that are susceptible for uptake and accumulation by living organisms. They can absorb persistent organic pollutants (POPs) and facilitate their transfer in marine food webs.
Under the influence of sea water, sun, action of sands and rocks, plastic breaks up into smaller pieces and spread all over the seas and oceans. These particles are not biodegradable and enter the bodies of organisms. Studies show that micro plastic particles have been found in species such as plankton, sea cucumbers, mussels, oysters, lobsters and fish. This causes toxicological effects and the transfer to higher tropic levels. As plastic enters our food chain, it threatens our own health.
Most of the personal care products such as scrub, shampoo, soap, toothpaste, eyeliner, lip gloss and deodorant contain plastic particles. These particles finally reach the sewer system after being flushed down and reach the river streams later. This causes untreated sewage released into the environment. These micro particles are made of Polyethylene, Polypropylene, Nylon and a few more. They not only pose damage to the human health but also pollute the water and so affect the marine life to a great extent.
The problem of plastic pollution is very complex and huge. However, there is a lot that can be done to reduce the use and effects of micro-plastics. The new sources of plastic pollution that are entering the seas and oceans must be prevented. There should be a global ban on using micro-plastics in personal care products.
A new study by the researchers at Washington University in St. Louis, University of California, Los Angeles and Indiana University discovered that being a listener, one can find out the height of the speaker just by listening to him talk. Both males and females can equally distinguish and rank the heights of talkers of both genders. The reason may be a particular type of sound produced in the lower airways of the lungs, known as subglottal resonance.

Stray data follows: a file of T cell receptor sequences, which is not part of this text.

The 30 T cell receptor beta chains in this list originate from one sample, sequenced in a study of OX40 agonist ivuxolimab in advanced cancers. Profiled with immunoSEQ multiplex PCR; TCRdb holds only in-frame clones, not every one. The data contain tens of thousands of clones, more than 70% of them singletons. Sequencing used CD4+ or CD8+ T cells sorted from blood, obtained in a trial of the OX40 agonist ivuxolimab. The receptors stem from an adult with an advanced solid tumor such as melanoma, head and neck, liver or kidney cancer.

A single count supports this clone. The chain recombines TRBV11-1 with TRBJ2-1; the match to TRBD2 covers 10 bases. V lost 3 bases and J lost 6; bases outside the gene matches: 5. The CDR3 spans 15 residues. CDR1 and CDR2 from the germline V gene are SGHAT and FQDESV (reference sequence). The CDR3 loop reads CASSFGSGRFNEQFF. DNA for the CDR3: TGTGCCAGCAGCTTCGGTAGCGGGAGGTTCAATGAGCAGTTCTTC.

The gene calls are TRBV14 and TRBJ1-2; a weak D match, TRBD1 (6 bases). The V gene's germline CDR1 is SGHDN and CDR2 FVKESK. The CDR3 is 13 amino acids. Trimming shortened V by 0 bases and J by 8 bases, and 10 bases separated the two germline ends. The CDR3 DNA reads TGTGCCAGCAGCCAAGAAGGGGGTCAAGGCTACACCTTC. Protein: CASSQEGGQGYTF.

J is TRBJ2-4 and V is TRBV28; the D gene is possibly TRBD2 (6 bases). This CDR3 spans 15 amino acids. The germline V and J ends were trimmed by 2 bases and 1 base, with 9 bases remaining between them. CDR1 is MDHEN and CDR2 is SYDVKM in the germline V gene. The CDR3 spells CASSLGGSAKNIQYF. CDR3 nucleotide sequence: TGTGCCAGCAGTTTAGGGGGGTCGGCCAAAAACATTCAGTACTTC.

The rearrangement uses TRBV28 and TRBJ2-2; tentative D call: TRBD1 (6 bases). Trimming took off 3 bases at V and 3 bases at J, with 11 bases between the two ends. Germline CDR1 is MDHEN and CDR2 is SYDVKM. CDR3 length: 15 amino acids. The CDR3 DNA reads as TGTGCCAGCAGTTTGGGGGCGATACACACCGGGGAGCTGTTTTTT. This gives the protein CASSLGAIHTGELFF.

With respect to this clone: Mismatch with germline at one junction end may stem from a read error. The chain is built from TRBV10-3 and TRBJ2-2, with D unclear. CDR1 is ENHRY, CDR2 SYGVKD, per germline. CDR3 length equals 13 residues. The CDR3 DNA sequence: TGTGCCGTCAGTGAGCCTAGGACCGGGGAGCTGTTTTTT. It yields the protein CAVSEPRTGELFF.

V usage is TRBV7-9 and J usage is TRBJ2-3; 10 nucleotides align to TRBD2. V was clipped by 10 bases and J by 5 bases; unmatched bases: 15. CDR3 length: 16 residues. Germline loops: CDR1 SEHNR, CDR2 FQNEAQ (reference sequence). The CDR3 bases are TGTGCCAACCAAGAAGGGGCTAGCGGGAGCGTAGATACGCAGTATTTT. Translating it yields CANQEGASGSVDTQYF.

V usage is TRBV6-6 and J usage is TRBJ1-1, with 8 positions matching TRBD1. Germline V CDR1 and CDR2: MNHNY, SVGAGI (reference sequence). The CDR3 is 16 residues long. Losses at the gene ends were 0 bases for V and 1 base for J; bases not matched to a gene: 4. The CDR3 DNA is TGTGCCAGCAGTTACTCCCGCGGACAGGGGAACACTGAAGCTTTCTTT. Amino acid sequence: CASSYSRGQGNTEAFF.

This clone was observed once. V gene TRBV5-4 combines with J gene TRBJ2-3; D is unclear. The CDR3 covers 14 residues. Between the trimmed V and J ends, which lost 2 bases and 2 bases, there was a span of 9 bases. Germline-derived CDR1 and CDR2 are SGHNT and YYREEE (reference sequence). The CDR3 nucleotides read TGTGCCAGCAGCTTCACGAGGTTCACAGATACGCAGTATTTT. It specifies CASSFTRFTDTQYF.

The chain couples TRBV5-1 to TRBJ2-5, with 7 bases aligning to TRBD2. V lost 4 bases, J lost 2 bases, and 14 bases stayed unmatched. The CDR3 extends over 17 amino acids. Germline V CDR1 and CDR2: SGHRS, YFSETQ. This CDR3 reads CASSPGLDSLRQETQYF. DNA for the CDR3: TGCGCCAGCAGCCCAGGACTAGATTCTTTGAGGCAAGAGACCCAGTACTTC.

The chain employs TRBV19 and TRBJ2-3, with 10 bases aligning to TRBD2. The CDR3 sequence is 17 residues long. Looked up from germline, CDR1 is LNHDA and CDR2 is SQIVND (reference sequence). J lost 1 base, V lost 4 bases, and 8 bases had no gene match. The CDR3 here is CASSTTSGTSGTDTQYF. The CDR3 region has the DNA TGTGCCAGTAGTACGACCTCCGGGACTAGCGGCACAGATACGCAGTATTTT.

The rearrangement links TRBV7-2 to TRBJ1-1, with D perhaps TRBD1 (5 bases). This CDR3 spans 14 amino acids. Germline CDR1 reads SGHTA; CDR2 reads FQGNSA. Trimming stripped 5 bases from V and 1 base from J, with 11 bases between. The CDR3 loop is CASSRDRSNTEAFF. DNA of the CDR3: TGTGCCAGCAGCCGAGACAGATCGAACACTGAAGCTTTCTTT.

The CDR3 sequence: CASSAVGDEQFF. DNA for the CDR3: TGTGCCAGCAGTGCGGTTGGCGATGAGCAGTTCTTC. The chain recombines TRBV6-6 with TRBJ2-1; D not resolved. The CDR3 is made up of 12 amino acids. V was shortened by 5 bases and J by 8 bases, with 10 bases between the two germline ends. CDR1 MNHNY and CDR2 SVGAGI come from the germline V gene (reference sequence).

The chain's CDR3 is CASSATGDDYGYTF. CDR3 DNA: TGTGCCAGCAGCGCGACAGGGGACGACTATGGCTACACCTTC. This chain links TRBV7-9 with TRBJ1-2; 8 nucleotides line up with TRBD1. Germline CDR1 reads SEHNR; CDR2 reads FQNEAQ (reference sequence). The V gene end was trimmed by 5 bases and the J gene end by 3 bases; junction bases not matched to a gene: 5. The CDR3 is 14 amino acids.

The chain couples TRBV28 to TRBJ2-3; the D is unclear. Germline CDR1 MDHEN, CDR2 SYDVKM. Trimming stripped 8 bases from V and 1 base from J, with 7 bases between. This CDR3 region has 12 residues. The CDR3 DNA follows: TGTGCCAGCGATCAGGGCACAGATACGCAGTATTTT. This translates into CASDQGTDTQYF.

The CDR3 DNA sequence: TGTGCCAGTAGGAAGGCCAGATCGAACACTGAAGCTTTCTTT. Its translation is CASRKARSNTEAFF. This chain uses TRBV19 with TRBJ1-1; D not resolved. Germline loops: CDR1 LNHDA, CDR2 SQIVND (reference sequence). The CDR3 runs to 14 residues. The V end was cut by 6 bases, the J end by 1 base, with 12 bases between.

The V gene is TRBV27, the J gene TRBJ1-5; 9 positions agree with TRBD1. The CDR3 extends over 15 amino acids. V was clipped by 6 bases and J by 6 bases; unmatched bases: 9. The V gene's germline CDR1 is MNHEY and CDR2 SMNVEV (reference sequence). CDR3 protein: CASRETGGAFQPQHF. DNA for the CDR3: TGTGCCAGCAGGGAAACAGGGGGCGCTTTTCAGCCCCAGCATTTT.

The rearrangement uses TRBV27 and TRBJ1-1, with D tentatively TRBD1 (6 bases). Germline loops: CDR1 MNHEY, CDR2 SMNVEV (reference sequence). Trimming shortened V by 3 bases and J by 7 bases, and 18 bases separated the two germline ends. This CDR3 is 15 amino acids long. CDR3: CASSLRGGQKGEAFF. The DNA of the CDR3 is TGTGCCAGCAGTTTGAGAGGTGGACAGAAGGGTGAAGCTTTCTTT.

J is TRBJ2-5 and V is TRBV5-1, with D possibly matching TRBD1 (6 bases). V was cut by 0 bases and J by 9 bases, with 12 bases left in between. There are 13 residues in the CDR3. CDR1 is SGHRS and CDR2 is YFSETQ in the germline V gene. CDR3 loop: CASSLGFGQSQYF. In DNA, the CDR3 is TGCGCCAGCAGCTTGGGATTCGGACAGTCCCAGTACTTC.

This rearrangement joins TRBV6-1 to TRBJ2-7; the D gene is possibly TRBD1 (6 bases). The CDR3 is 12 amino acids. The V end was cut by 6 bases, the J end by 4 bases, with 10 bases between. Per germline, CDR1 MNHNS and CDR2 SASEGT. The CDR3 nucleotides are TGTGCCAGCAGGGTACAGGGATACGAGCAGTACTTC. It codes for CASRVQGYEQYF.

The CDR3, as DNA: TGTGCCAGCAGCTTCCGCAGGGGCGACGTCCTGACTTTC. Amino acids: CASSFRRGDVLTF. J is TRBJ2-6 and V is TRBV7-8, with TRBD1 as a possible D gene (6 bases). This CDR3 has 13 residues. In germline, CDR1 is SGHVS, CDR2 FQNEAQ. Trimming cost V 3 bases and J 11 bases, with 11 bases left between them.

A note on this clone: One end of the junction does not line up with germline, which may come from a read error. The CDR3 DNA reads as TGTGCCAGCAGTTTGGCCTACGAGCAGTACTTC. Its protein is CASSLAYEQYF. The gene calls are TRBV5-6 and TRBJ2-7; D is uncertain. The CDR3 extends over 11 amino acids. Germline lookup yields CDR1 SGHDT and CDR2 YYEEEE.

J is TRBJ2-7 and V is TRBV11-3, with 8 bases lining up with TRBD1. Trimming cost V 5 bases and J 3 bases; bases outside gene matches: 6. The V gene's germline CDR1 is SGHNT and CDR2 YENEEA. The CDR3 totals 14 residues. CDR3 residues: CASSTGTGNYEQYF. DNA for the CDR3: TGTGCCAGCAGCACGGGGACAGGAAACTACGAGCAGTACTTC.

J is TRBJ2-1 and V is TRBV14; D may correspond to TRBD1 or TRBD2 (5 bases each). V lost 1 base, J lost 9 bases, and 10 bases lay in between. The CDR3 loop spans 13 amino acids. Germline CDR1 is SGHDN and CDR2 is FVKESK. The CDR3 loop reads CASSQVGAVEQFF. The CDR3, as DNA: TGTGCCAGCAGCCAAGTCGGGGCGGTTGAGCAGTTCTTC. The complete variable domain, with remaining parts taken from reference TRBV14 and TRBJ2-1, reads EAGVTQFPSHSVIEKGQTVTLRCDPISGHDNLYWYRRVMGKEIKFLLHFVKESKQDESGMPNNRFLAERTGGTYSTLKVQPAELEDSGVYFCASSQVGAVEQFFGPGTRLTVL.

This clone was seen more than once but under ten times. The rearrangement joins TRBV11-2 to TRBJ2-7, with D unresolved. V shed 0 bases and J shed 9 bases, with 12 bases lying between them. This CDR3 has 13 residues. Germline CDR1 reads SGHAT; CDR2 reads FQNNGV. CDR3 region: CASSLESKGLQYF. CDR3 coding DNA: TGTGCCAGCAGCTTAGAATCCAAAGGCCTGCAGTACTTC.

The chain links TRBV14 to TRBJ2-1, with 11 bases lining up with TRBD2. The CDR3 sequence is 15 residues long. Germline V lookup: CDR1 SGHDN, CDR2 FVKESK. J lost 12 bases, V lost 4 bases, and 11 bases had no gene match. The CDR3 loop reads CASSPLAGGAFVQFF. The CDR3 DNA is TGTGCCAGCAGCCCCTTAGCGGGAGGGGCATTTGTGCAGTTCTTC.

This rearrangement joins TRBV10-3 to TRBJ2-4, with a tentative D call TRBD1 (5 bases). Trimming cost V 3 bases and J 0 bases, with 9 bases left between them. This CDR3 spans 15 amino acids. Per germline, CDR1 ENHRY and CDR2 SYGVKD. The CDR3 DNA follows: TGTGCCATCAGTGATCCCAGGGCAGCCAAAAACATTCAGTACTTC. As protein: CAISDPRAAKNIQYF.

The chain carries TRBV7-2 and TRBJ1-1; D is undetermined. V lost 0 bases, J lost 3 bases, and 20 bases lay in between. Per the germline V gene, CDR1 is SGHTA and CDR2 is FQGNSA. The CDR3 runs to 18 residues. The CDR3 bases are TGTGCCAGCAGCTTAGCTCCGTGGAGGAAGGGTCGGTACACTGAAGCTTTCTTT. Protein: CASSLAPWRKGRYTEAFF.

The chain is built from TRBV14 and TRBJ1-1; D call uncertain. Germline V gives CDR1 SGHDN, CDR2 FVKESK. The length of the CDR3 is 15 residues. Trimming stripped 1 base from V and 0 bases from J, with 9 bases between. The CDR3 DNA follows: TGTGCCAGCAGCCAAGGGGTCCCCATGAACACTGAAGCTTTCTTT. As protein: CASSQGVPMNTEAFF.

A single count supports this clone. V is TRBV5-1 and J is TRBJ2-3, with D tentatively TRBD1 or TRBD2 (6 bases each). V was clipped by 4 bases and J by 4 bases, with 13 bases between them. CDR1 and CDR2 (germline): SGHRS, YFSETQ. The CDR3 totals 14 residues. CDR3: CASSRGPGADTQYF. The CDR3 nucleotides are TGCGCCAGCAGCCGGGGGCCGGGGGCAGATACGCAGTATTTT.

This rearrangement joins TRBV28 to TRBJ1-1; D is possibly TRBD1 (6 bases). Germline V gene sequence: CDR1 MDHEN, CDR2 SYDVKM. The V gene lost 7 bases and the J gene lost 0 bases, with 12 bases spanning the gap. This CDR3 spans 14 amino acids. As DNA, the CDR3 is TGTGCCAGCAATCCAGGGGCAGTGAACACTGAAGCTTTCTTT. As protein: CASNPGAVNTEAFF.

Subglottal resonances can be understood in the best way by imagining blowing into a glass that is partially filled with liquid. Lesser the liquid in the glass, lower the sound. The frequency of the subglottal resonance depends on the height of the person generating it. The resonance reduces with the increase in height.
John Morton, a psychologist at Washington University and his colleagues performed two sets of experiment. The first one involved recording of pairs of same-sexed talkers of different heights as they read identical sentences. These recordings were then played to listeners who guessed the taller one between the two speakers. In the second experiment, the listeners ranked five talkers from tallest to shortest, after hearing them.
The research shows that deep-voiced men are preferred by women and it is thought that females subconsciously make a link between the pitch of a man’s voice, his masculinity and the quality of his genes. The study may also explain other research which has shown that gravelly-toned men have the most children. On the other hand, men find high-pitched voices in women alluring as it indicates that they are more subordinate, feminine, healthier and younger.
The studies also show that we associate deep voices with leadership potential. This is the reason that explains why Labor leader Ed Miliband was forced to deny surgery to remove his adenoids to make his voice less nasal and more attractive to the public.